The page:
Sam Darnold: Adam Gase puts us in a ‘great position” to succeed


We’ve all heard the rumblings, the persistent negative chatter surrounding dead-to-rights Adam Gase, whose standing atop the Jets’ chain of command has never been more tenuous. Sunday’s thumping at the hands of Indianapolis, which pushed Gang Green’s point differential to a league-worst -57, has Gase hanging by a thread. But even with the chips down, quarterback Sam Darnold’s loyalty has never wavered.

“We’ve been put in great positions to go out there and succeed, to go out there and make plays and execute a game plan that’s put together perfectly for us,” said Darnold, now in his third year as New York’s signal-caller. “I truly believe this and the guys in the locker room feel the same way.”

“I believe in Adam,” said newcomer Greg Van Roten, echoing the sentiment shared by Darnold. “I’m excited to play for him.”

That makes at least two believers in Gase. After letting Robby Anderson walk in free agency (now thriving under Matt Rhule in Carolina) and trading disgruntled All-Pro Jamal Adams this summer, 2020 was never going to be New York’s year. An 0-3 record was always within the realm of possibility for this talent-starved group, but rather than make lemonade out of lemons the Jets have somehow plunged further into the depths of mediocrity, not showing an ounce of fight in ugly losses to the Bills, Niners and Colts.

Hailed as a “quarterback whisperer” for his earlier work with Peyton Manning and Jay Cutler in Denver and Chicago respectively, Gase’s presence has done little to advance the career of Darnold, a toolsy but frustratingly inconsistent 23-year-old who is running out of time to establish himself as a franchise quarterback. Ryan Tannehill’s career resurgence with the Titans after bottoming out under Gase in Miami is another damning indictment.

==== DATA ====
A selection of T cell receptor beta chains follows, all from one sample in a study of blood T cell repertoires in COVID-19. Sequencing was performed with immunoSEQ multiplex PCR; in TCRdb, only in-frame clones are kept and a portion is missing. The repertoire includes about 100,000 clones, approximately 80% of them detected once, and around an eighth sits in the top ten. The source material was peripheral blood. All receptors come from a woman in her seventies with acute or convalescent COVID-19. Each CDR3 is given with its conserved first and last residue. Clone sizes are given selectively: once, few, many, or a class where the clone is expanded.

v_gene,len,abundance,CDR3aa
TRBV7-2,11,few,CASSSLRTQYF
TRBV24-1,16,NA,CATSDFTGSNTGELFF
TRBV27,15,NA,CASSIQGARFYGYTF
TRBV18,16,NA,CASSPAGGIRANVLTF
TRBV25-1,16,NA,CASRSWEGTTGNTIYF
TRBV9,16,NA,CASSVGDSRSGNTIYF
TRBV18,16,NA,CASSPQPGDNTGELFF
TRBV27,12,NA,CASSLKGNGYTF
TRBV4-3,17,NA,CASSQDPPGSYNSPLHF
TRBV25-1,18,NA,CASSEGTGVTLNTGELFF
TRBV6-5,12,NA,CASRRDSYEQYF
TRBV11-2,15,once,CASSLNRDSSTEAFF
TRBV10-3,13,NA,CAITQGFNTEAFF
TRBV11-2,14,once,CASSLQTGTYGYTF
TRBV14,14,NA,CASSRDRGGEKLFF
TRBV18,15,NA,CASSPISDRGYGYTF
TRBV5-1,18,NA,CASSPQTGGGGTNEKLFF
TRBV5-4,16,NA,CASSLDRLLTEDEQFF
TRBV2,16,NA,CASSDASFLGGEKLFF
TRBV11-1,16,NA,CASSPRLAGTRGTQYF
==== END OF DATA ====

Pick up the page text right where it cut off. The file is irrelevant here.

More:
Known for his abrasive demeanor (he and Le’Veon Bell have been at odds seemingly since the day he arrived in the Big Apple), most Jets fans would agree it’s time to put Gase out to pasture. But Van Roten, who experienced a similar situation with the Panthers last year—Ron Rivera was fired 12 games into 2019—thinks a midseason coaching change might do more harm than good.

“To the fans that are calling for his head, I never really understood that,” Van Roten told Mark Cannizzaro of the New York Post. “I was on a team last year, we fired our coach and it’s not like we started winning games. You go further in the tank. So, I’m not really sure what that solves.”

To illustrate just how bleak things have gotten for the hapless Jets, consider that their next opponent, the winless Broncos, have been anointed as three-point road favorites. A loss to Jeff Driskel—or Brett Rypien, who spelled Driskel late in Sunday’s loss to Tampa Bay—on Thursday night could prove to be the final nail in Gase’s New York coffin.

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